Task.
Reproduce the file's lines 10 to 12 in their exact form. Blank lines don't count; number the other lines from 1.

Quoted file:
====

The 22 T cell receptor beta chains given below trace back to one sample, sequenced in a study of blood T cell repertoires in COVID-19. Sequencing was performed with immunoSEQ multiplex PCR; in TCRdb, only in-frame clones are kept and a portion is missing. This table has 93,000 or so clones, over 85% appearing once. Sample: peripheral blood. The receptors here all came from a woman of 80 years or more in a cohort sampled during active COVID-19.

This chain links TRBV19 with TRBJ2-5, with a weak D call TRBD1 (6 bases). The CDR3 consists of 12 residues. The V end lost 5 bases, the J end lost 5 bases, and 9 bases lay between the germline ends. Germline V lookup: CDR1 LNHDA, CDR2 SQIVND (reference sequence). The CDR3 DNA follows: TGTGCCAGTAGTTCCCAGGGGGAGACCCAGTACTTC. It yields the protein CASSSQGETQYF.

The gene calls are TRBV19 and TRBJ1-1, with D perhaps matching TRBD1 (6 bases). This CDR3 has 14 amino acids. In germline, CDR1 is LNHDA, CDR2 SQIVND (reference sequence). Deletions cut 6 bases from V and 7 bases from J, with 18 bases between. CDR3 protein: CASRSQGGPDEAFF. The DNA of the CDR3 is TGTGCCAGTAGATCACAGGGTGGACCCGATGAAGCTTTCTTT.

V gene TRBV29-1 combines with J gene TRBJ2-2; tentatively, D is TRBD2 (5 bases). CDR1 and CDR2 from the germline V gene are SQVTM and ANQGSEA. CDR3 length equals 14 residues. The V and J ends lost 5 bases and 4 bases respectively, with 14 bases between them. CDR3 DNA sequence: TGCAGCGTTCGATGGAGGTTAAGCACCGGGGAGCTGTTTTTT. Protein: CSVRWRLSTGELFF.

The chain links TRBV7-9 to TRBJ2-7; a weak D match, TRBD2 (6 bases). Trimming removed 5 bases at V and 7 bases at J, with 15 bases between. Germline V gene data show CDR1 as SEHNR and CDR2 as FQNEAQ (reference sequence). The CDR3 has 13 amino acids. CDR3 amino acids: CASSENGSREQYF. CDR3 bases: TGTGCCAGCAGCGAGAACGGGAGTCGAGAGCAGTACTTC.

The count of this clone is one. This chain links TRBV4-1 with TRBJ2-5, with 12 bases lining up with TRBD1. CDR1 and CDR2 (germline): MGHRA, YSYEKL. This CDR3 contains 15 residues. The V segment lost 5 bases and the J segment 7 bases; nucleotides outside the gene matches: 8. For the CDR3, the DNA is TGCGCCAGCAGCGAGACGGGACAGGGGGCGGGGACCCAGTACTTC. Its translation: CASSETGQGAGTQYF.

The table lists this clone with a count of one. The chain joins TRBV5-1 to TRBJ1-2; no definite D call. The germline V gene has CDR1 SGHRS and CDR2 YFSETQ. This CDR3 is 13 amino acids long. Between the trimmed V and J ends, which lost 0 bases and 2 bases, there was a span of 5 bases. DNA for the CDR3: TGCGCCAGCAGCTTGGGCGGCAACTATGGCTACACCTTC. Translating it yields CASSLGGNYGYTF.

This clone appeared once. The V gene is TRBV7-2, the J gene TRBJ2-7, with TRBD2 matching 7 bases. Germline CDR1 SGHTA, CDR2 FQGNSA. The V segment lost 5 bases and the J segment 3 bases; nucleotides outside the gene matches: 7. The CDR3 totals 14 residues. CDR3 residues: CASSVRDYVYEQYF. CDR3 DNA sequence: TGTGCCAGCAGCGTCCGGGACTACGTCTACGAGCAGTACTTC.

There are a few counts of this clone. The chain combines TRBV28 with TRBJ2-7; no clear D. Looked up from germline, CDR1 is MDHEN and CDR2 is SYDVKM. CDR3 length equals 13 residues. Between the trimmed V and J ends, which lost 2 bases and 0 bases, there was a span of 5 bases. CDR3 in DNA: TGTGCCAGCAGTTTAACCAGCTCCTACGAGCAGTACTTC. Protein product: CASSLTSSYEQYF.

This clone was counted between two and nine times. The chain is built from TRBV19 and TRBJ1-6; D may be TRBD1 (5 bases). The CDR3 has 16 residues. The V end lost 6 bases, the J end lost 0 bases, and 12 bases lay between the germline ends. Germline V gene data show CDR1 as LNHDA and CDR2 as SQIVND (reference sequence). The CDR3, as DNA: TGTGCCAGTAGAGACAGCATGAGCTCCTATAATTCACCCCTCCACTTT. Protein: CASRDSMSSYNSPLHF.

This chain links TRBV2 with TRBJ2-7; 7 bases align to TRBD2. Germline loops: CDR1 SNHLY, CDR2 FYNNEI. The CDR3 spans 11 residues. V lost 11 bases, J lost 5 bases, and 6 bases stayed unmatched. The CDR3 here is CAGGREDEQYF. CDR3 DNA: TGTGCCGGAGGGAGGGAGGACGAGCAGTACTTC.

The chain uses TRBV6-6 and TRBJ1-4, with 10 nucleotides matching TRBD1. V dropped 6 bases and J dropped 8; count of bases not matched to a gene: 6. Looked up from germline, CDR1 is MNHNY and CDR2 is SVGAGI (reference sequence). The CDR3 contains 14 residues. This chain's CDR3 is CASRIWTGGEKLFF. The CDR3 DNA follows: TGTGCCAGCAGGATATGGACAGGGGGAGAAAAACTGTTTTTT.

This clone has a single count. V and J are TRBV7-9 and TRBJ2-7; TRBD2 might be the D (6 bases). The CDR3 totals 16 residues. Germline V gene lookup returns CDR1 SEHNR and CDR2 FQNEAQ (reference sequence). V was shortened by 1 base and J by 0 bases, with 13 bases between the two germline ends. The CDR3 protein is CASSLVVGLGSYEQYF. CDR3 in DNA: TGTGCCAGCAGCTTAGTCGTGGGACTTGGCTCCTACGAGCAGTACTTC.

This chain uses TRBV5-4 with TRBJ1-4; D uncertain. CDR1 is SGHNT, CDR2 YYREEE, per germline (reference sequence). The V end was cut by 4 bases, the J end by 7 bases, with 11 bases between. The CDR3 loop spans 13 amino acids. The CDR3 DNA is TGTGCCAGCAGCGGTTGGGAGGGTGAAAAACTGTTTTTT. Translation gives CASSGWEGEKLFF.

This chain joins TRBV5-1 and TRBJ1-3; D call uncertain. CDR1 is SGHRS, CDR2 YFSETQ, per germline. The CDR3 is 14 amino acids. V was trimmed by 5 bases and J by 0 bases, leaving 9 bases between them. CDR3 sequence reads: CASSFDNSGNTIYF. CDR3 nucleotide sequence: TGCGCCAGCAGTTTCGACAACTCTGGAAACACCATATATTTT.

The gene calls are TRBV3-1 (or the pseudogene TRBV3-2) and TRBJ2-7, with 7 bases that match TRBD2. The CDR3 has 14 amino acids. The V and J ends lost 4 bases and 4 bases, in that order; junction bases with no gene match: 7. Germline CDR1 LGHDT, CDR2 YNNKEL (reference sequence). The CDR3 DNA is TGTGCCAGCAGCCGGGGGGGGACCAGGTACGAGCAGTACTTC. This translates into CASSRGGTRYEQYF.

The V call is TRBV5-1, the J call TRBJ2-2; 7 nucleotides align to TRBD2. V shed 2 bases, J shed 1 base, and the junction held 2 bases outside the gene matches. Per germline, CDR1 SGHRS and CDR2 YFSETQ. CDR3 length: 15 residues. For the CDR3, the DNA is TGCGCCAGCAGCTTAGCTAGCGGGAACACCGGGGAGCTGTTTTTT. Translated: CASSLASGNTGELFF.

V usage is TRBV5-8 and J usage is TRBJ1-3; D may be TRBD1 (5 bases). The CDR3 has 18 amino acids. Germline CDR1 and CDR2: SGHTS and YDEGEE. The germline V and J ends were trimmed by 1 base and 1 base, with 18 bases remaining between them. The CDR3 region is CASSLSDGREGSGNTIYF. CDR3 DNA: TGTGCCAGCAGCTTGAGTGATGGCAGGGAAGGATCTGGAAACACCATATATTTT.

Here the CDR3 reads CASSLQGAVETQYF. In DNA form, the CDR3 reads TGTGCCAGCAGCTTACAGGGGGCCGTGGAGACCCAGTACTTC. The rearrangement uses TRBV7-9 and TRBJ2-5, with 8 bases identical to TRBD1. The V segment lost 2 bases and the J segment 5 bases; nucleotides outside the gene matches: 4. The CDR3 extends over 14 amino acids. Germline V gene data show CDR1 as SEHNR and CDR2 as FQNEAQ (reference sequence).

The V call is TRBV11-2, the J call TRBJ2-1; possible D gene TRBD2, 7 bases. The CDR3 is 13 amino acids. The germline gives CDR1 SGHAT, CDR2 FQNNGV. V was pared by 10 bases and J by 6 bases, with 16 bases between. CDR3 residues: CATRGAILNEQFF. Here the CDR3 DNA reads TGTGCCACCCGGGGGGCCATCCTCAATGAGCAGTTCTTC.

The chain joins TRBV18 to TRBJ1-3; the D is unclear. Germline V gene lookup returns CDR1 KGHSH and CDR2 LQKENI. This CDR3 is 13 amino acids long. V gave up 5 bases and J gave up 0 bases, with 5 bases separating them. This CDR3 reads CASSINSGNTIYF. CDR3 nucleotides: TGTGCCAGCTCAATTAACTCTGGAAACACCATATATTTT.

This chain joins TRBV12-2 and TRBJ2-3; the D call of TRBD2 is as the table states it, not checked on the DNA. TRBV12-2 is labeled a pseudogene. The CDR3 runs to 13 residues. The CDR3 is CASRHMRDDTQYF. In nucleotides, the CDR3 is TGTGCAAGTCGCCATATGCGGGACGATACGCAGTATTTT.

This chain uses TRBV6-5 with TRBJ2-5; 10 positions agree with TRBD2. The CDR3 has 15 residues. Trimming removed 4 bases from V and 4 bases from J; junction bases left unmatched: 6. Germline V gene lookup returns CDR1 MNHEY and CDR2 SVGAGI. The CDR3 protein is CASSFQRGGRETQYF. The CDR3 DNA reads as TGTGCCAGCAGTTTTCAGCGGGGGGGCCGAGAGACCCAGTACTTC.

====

This clone was counted between two and nine times. The chain is built from TRBV19 and TRBJ1-6; D may be TRBD1 (5 bases). The CDR3 has 16 residues. The V end lost 6 bases, the J end lost 0 bases, and 12 bases lay between the germline ends. Germline V gene data show CDR1 as LNHDA and CDR2 as SQIVND (reference sequence). The CDR3, as DNA: TGTGCCAGTAGAGACAGCATGAGCTCCTATAATTCACCCCTCCACTTT. Protein: CASRDSMSSYNSPLHF.

This chain links TRBV2 with TRBJ2-7; 7 bases align to TRBD2. Germline loops: CDR1 SNHLY, CDR2 FYNNEI. The CDR3 spans 11 residues. V lost 11 bases, J lost 5 bases, and 6 bases stayed unmatched. The CDR3 here is CAGGREDEQYF. CDR3 DNA: TGTGCCGGAGGGAGGGAGGACGAGCAGTACTTC.

The chain uses TRBV6-6 and TRBJ1-4, with 10 nucleotides matching TRBD1. V dropped 6 bases and J dropped 8; count of bases not matched to a gene: 6. Looked up from germline, CDR1 is MNHNY and CDR2 is SVGAGI (reference sequence). The CDR3 contains 14 residues. This chain's CDR3 is CASRIWTGGEKLFF. The CDR3 DNA follows: TGTGCCAGCAGGATATGGACAGGGGGAGAAAAACTGTTTTTT.